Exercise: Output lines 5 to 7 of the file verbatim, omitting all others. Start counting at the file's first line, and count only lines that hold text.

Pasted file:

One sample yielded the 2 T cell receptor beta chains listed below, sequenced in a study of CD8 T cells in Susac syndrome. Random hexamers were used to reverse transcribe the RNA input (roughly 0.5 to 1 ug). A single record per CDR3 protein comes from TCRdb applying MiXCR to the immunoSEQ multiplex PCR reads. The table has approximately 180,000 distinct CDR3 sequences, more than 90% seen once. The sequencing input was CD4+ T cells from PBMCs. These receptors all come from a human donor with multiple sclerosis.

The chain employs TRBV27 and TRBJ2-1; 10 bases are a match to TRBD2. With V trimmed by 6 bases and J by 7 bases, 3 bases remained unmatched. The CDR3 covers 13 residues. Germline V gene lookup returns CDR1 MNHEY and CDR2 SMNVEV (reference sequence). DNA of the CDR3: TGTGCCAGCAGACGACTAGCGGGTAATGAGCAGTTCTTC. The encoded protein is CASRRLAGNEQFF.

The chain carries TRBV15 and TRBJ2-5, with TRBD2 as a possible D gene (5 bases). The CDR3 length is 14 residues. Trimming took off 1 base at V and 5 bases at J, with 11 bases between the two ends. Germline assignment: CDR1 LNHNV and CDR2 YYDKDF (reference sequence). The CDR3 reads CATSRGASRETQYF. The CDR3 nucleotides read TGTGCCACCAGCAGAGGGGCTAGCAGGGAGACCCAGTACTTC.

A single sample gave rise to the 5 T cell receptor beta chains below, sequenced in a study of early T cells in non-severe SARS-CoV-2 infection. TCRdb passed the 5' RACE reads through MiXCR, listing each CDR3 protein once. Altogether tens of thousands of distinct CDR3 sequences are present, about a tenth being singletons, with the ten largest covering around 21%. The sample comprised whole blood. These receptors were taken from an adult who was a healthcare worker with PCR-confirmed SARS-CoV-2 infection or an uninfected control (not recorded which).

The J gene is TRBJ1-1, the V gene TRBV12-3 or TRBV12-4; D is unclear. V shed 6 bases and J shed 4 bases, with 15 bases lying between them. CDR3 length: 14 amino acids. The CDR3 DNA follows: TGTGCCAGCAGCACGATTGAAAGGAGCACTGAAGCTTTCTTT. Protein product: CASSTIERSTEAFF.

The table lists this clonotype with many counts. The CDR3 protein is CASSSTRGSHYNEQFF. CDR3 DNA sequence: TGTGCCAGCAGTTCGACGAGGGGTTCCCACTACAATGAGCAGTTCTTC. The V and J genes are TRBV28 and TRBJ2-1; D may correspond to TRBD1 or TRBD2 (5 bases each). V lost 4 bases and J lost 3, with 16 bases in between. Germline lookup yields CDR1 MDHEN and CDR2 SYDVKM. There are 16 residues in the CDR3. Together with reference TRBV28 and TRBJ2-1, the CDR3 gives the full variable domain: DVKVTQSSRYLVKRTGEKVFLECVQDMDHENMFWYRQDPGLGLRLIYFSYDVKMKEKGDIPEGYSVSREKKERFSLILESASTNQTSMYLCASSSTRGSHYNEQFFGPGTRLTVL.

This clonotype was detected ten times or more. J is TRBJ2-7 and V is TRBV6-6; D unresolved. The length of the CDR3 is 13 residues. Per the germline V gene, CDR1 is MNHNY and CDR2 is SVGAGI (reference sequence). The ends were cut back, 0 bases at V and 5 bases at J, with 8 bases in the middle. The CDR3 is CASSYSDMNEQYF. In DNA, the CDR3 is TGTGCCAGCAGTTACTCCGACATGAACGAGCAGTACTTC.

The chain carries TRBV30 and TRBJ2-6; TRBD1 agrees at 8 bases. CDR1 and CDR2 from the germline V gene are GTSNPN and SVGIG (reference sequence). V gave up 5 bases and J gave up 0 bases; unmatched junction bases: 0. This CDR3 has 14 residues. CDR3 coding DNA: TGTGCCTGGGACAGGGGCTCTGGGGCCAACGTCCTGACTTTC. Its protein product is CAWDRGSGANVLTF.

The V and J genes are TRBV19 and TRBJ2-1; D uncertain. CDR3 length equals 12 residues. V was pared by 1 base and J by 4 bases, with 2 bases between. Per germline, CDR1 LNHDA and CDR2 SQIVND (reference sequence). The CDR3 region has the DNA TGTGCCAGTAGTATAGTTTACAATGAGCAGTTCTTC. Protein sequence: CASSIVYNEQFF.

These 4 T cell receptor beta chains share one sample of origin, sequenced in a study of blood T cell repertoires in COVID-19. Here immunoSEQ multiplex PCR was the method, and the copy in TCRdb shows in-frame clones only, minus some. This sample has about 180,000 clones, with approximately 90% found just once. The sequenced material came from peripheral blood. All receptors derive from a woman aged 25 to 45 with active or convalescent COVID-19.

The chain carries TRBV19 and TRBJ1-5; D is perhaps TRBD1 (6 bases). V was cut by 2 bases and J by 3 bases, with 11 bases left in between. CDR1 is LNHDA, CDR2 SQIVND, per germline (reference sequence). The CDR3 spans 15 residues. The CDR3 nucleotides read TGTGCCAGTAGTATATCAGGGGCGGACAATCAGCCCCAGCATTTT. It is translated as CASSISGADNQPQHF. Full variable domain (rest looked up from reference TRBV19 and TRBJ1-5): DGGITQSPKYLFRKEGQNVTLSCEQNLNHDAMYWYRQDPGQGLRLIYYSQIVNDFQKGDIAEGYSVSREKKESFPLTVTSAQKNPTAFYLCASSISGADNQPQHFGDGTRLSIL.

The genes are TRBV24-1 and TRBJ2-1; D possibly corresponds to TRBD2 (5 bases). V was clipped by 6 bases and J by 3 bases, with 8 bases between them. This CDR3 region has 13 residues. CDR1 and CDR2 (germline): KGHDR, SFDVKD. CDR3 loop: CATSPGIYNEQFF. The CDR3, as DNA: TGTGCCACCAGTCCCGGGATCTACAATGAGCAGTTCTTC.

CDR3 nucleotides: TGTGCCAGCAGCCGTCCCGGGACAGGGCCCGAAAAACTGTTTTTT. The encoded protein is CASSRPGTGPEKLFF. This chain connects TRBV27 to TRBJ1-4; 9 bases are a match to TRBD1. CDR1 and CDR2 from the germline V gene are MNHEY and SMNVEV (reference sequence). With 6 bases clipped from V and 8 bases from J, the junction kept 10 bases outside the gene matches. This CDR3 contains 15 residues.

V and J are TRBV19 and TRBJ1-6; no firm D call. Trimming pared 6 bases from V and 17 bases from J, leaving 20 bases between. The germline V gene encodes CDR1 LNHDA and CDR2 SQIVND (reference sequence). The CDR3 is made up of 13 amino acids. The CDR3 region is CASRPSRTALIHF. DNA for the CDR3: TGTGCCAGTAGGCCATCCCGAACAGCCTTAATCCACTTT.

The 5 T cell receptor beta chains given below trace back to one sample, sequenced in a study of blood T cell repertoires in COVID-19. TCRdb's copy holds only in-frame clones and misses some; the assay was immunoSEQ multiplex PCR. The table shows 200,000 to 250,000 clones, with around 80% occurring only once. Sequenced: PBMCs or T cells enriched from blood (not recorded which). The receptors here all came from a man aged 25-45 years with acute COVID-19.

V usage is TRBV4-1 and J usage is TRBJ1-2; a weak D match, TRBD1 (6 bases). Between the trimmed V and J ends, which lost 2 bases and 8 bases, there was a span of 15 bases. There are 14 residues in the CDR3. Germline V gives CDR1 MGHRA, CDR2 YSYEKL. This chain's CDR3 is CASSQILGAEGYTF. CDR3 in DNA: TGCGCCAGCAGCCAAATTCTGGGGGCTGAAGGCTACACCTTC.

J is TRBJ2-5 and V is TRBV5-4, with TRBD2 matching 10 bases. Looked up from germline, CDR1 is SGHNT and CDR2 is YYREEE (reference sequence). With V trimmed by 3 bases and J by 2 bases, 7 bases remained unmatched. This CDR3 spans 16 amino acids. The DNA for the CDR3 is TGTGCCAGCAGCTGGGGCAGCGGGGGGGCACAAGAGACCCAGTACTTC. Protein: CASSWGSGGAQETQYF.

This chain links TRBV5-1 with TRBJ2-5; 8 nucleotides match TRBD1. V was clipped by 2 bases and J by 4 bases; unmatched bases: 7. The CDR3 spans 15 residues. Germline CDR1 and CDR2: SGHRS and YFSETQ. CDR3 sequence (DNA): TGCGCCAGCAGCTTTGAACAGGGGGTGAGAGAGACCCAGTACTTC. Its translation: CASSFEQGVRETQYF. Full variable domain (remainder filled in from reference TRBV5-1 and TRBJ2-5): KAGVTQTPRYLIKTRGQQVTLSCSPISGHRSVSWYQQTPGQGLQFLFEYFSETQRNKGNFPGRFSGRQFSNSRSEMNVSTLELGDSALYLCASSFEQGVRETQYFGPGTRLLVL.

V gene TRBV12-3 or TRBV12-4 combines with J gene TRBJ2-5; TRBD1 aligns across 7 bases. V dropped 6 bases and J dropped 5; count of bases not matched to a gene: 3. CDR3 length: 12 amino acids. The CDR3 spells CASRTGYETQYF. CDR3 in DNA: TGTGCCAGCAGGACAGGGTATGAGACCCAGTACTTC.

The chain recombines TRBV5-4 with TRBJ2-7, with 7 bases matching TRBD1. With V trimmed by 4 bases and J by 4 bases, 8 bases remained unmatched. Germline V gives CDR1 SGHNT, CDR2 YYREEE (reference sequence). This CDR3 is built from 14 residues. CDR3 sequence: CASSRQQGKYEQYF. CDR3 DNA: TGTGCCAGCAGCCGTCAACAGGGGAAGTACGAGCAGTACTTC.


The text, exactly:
The J gene is TRBJ1-1, the V gene TRBV12-3 or TRBV12-4; D is unclear. V shed 6 bases and J shed 4 bases, with 15 bases lying between them. CDR3 length: 14 amino acids. The CDR3 DNA follows: TGTGCCAGCAGCACGATTGAAAGGAGCACTGAAGCTTTCTTT. Protein product: CASSTIERSTEAFF.

The table lists this clonotype with many counts. The CDR3 protein is CASSSTRGSHYNEQFF. CDR3 DNA sequence: TGTGCCAGCAGTTCGACGAGGGGTTCCCACTACAATGAGCAGTTCTTC. The V and J genes are TRBV28 and TRBJ2-1; D may correspond to TRBD1 or TRBD2 (5 bases each). V lost 4 bases and J lost 3, with 16 bases in between. Germline lookup yields CDR1 MDHEN and CDR2 SYDVKM. There are 16 residues in the CDR3. Together with reference TRBV28 and TRBJ2-1, the CDR3 gives the full variable domain: DVKVTQSSRYLVKRTGEKVFLECVQDMDHENMFWYRQDPGLGLRLIYFSYDVKMKEKGDIPEGYSVSREKKERFSLILESASTNQTSMYLCASSSTRGSHYNEQFFGPGTRLTVL.

This clonotype was detected ten times or more. J is TRBJ2-7 and V is TRBV6-6; D unresolved. The length of the CDR3 is 13 residues. Per the germline V gene, CDR1 is MNHNY and CDR2 is SVGAGI (reference sequence). The ends were cut back, 0 bases at V and 5 bases at J, with 8 bases in the middle. The CDR3 is CASSYSDMNEQYF. In DNA, the CDR3 is TGTGCCAGCAGTTACTCCGACATGAACGAGCAGTACTTC.